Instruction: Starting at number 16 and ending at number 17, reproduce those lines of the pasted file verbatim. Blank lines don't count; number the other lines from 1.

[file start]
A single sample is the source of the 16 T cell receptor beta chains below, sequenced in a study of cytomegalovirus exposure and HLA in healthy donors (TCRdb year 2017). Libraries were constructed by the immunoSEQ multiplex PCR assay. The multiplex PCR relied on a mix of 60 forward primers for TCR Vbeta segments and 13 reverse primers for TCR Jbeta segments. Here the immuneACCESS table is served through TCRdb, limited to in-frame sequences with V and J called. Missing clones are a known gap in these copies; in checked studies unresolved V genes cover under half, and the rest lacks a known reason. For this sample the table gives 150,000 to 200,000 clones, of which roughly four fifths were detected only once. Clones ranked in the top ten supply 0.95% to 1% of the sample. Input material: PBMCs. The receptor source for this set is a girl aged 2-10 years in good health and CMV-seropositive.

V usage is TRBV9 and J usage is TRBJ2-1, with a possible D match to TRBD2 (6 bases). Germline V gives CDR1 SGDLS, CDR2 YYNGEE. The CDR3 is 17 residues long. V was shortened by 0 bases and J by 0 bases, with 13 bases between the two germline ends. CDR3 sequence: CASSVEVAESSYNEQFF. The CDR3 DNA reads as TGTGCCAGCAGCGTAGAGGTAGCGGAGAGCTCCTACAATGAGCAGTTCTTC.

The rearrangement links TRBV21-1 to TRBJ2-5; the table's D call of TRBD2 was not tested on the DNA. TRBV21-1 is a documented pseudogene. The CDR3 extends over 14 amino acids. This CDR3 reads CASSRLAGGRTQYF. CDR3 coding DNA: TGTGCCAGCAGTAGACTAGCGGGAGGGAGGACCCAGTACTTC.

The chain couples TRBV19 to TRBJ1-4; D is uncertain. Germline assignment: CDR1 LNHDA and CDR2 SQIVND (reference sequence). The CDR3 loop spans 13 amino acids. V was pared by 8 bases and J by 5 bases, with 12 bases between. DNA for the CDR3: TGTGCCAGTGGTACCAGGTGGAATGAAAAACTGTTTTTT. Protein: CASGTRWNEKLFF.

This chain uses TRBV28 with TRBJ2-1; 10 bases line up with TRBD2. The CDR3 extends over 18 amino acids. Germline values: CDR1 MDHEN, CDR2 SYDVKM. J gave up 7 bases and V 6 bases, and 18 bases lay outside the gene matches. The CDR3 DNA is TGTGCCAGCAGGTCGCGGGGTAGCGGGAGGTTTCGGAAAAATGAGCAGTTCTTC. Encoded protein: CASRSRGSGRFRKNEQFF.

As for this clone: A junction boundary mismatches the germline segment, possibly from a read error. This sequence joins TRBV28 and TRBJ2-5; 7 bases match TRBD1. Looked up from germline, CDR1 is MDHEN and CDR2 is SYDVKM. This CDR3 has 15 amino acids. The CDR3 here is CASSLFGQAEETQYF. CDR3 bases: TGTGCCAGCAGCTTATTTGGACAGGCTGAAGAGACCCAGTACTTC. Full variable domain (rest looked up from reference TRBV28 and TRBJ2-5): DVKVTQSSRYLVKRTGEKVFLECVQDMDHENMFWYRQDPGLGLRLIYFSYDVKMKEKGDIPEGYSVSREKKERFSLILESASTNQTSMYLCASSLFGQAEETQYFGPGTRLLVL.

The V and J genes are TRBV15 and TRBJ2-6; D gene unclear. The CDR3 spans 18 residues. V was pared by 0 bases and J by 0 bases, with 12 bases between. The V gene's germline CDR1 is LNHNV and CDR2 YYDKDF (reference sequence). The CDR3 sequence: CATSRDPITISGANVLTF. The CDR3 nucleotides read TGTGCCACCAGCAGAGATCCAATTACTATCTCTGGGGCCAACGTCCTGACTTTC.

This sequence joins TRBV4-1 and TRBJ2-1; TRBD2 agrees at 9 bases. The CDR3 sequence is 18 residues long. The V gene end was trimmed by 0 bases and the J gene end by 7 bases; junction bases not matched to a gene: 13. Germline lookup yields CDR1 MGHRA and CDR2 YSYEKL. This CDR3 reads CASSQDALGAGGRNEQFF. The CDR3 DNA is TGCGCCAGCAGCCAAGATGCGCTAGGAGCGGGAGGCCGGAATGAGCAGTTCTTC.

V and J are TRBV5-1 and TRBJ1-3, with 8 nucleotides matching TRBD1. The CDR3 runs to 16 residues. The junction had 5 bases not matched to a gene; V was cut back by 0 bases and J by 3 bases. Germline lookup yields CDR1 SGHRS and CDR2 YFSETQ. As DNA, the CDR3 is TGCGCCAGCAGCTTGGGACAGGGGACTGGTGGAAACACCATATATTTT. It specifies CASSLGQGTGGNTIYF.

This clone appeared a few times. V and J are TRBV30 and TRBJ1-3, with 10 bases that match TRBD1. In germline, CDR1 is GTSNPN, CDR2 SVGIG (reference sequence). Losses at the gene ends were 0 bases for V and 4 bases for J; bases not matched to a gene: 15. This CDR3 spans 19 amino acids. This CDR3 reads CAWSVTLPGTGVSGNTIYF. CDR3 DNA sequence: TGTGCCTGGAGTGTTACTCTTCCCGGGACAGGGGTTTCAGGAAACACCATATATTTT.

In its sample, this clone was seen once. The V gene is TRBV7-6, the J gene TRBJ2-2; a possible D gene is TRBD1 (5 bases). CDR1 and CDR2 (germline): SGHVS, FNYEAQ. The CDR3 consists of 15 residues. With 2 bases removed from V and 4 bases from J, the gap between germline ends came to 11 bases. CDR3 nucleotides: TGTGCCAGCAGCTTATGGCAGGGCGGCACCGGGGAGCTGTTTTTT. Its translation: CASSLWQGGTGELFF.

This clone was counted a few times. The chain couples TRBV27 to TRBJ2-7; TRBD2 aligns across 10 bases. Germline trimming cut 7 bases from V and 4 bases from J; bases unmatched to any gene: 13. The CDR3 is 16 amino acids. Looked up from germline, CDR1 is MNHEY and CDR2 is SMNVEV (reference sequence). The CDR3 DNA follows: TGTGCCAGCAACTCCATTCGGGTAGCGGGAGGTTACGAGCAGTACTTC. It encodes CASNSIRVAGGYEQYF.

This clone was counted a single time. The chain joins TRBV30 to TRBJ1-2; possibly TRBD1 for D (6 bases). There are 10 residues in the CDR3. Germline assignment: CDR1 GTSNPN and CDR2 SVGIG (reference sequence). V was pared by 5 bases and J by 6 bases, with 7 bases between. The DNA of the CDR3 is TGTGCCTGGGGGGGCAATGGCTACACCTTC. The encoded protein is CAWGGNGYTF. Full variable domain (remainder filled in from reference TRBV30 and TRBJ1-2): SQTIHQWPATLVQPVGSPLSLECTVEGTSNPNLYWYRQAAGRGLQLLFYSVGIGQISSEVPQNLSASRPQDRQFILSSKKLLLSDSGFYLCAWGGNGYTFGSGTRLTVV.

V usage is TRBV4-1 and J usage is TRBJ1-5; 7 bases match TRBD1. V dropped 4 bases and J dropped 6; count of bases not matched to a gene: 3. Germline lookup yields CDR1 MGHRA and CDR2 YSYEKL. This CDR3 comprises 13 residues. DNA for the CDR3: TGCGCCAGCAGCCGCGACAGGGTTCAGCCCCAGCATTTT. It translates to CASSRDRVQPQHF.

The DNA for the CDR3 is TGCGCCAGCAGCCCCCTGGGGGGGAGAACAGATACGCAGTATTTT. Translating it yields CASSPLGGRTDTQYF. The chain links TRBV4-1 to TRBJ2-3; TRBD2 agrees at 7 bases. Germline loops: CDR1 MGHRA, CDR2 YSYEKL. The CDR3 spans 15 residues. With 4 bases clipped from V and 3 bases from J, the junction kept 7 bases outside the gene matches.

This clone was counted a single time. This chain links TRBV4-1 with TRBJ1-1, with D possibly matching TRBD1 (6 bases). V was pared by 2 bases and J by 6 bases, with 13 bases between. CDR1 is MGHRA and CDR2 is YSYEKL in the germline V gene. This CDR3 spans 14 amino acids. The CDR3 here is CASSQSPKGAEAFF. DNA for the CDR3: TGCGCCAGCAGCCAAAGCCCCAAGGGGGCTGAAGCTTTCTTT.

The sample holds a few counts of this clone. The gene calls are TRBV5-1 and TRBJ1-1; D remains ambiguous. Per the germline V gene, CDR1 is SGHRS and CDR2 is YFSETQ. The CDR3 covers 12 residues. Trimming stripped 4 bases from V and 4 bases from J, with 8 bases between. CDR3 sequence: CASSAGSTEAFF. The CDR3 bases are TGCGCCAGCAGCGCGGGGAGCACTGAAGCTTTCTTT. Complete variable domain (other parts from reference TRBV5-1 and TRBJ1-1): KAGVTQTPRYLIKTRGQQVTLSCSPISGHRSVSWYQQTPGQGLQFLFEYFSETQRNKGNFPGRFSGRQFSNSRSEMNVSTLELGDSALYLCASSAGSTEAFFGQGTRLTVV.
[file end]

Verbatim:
This clone was counted a single time. This chain links TRBV4-1 with TRBJ1-1, with D possibly matching TRBD1 (6 bases). V was pared by 2 bases and J by 6 bases, with 13 bases between. CDR1 is MGHRA and CDR2 is YSYEKL in the germline V gene. This CDR3 spans 14 amino acids. The CDR3 here is CASSQSPKGAEAFF. DNA for the CDR3: TGCGCCAGCAGCCAAAGCCCCAAGGGGGCTGAAGCTTTCTTT.

The sample holds a few counts of this clone. The gene calls are TRBV5-1 and TRBJ1-1; D remains ambiguous. Per the germline V gene, CDR1 is SGHRS and CDR2 is YFSETQ. The CDR3 covers 12 residues. Trimming stripped 4 bases from V and 4 bases from J, with 8 bases between. CDR3 sequence: CASSAGSTEAFF. The CDR3 bases are TGCGCCAGCAGCGCGGGGAGCACTGAAGCTTTCTTT. Complete variable domain (other parts from reference TRBV5-1 and TRBJ1-1): KAGVTQTPRYLIKTRGQQVTLSCSPISGHRSVSWYQQTPGQGLQFLFEYFSETQRNKGNFPGRFSGRQFSNSRSEMNVSTLELGDSALYLCASSAGSTEAFFGQGTRLTVV.